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Asleep In The Storm
Series: The Divine Pursuit - A Study of Jonah
Week 2: Response - Day 2
“ALL THE SAILORS WERE AFRAID AND EACH CRIED OUT TO HIS OWN GOD. AND THEY THREW THE CARGO INTO THE SEA TO LIGHTEN THE SHIP. BUT JONAH HAD GONE BELOW DECK, WHERE HE LAY DOWN AND FELL INTO A DEEP SLEEP....” —JONAH 1:5
“I had the worst night ever!” I griped to my friend Carrie on the phone. “uuugh,” she groans in response, “Jane has an ear infection and I was up ALL NIGHT listening to her screaming, poor thing.”We compare notes and slurp coffee, ready to face another weary day and sleepless night. There is camaraderie of sleep deficits among young mothers. Whether it’s teething, sickness, or nightmares, a child’s cry for Mama disturbs even the deepest dreaming. When night after sleepless night piles on, I find myself sleeping hard in the oddest of places, including waiting in the carpool line or on my playroom floor with a toddler crawling over me!
For Jonah, sleep came too, hard and deep. Despite a storm that had crew members throwing off cargo and fearing for their lives, Jonah...slept. Seems odd, doesn’t it? Yet the concept of sleeping through the storm swirls true for our day. How often do we try to just escape it all? How often do we numb away what Nineveh’s lie deep inside? We choose to shop, snack, stuff, suppress or sleep away those difficulties. Jonah did. And so did some others.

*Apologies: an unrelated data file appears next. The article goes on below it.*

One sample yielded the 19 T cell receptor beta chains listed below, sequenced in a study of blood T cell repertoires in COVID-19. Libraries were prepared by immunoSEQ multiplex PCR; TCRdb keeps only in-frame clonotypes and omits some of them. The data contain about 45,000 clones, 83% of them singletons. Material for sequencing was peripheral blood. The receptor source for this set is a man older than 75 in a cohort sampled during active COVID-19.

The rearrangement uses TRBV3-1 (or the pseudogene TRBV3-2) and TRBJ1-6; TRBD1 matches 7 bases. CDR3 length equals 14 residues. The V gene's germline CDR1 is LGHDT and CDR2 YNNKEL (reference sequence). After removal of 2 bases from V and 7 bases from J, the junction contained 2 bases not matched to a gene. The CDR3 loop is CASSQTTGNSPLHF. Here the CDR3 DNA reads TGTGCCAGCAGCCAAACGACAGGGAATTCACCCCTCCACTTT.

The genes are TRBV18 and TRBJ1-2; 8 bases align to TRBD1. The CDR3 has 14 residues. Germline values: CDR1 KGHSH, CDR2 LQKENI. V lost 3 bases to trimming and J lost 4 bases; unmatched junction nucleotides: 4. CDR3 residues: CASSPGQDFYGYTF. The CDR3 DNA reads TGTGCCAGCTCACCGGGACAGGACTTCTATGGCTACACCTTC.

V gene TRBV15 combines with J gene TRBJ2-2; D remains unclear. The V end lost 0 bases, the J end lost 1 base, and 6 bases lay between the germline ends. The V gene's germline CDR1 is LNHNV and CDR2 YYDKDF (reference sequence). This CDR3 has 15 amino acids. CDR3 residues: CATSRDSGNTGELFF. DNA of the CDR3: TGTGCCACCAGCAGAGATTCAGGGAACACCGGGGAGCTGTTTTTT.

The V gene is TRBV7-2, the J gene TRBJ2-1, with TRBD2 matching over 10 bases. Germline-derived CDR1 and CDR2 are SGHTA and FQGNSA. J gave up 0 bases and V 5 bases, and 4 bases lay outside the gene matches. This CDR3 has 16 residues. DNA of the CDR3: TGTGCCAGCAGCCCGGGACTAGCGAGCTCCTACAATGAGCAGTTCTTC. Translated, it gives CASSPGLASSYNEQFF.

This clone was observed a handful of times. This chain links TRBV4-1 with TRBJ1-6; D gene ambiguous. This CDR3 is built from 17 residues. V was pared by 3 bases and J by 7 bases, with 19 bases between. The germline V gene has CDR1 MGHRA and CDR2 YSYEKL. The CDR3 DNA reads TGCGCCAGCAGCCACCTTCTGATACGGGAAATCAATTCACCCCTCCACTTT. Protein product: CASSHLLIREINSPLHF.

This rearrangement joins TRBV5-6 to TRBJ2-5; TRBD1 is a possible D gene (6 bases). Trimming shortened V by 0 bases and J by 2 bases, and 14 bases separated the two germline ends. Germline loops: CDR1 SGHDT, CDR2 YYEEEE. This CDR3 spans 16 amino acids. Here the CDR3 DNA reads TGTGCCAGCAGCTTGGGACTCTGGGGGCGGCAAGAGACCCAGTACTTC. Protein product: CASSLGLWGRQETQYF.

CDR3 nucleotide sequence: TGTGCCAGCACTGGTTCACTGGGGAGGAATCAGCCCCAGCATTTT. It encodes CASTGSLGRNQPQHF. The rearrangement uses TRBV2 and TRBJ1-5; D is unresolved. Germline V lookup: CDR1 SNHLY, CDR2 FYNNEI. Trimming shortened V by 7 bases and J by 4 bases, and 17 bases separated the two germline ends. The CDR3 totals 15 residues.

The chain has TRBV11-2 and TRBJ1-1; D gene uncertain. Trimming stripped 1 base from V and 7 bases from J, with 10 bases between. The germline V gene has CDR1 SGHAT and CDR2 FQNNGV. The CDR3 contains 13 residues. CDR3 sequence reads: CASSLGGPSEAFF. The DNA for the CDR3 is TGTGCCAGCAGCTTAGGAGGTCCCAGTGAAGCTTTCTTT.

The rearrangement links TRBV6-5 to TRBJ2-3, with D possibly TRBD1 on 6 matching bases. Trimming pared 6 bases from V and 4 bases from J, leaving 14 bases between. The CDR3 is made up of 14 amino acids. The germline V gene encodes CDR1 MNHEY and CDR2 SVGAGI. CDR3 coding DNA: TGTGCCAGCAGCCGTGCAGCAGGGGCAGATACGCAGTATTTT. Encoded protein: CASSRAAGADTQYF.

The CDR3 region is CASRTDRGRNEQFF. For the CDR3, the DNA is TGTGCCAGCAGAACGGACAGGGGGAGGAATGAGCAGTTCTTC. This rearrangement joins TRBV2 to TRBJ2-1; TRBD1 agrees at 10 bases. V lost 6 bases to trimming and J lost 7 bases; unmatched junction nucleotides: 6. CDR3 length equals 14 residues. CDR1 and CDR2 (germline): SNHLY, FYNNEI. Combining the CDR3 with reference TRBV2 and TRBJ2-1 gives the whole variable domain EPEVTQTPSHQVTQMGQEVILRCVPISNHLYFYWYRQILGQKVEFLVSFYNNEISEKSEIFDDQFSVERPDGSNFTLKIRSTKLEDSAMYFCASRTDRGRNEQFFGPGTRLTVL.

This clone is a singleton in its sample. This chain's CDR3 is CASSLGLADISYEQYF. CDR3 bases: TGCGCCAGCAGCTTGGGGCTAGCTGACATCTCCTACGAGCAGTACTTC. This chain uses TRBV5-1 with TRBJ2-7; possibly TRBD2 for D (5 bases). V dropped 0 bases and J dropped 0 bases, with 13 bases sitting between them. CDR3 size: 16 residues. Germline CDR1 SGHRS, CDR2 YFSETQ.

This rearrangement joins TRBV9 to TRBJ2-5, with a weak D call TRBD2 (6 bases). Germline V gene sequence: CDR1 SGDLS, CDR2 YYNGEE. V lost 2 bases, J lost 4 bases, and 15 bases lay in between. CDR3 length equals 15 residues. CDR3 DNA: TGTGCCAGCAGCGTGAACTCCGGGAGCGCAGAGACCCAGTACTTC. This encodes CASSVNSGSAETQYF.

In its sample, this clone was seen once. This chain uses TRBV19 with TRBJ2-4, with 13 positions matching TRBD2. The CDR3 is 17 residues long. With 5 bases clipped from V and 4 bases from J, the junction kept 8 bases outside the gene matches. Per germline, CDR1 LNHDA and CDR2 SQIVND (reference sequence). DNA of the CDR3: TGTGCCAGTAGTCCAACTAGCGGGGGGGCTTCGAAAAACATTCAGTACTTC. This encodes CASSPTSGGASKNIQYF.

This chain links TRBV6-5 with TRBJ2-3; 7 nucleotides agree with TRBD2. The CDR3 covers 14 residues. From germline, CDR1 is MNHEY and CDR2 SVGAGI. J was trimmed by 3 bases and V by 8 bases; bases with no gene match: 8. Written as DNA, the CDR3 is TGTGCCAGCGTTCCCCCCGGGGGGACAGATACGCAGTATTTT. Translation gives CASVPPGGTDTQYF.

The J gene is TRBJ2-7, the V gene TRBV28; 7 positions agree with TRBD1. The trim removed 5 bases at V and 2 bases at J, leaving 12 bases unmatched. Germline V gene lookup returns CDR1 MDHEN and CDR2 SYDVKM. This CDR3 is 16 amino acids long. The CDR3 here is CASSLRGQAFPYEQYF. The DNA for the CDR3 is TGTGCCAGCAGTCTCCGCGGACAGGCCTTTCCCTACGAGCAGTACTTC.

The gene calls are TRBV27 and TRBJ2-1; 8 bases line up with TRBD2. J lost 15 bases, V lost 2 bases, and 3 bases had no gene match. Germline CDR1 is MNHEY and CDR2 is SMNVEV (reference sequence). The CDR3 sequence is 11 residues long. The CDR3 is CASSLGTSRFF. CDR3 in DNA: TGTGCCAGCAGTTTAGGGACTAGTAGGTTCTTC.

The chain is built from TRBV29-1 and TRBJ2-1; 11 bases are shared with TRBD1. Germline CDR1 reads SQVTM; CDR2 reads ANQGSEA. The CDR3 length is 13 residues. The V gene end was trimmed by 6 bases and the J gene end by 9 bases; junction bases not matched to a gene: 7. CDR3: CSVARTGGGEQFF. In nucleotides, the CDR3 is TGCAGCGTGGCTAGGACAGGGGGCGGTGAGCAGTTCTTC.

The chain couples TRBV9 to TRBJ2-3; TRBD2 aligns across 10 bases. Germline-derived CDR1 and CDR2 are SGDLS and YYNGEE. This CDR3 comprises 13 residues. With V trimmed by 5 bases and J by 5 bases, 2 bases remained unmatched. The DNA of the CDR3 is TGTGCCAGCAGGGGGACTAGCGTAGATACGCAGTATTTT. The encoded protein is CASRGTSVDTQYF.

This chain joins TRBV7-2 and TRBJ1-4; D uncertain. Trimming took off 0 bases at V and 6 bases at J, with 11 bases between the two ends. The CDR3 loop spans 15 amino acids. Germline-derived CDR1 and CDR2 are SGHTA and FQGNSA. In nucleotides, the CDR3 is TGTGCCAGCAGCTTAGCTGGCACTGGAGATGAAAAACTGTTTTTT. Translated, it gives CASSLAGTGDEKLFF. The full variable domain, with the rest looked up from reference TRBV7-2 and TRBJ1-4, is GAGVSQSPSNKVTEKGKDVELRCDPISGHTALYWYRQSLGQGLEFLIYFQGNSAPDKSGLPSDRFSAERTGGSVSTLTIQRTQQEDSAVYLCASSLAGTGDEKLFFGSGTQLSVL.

The Bible gives several examples of people asleep in the storm. Elijah, the disciples, and the Roman church all experienced fatigue in the spiritual battle. Let’s see what we can learn from their stories.
The prophet Elijah:
Turn to 1 Kings 19. We catch up with Elijah in this story. Unlike the disciples, who are stunned, sorrowful and utterly aghast at what Jesus has told them is coming; Elijah is coming off a major God-victory. In one fell swoop, god(s) showdown. And—you guessed it, the God of all Gods showed up in a mighty way, blasting the altar and the sacrifice, raining down fire that demolished the sacrifice, altar, and licked up the water that Elijah had doused it in! I love that God shows up in scripture in bigger and more spectacular ways then we can even dream of!
Elijah has showed up 450 prophets, killed every one, convicted King Ahab of his wrong, and ran with supernatural strength all 18 miles back to Jezreel. Then he discovered first hand the meaning of “hell hath no fury like a woman scorned...” Jezebel. One woman’s death threat and Elijah is torn up. It’s the last straw, and this powerful prophet can’t take it anymore.
What is Elijah afraid of in 19:3?
What is his response? (3-5).
Elijah’s depression is the result of a “perfect storm”—the convergence of several common c ...
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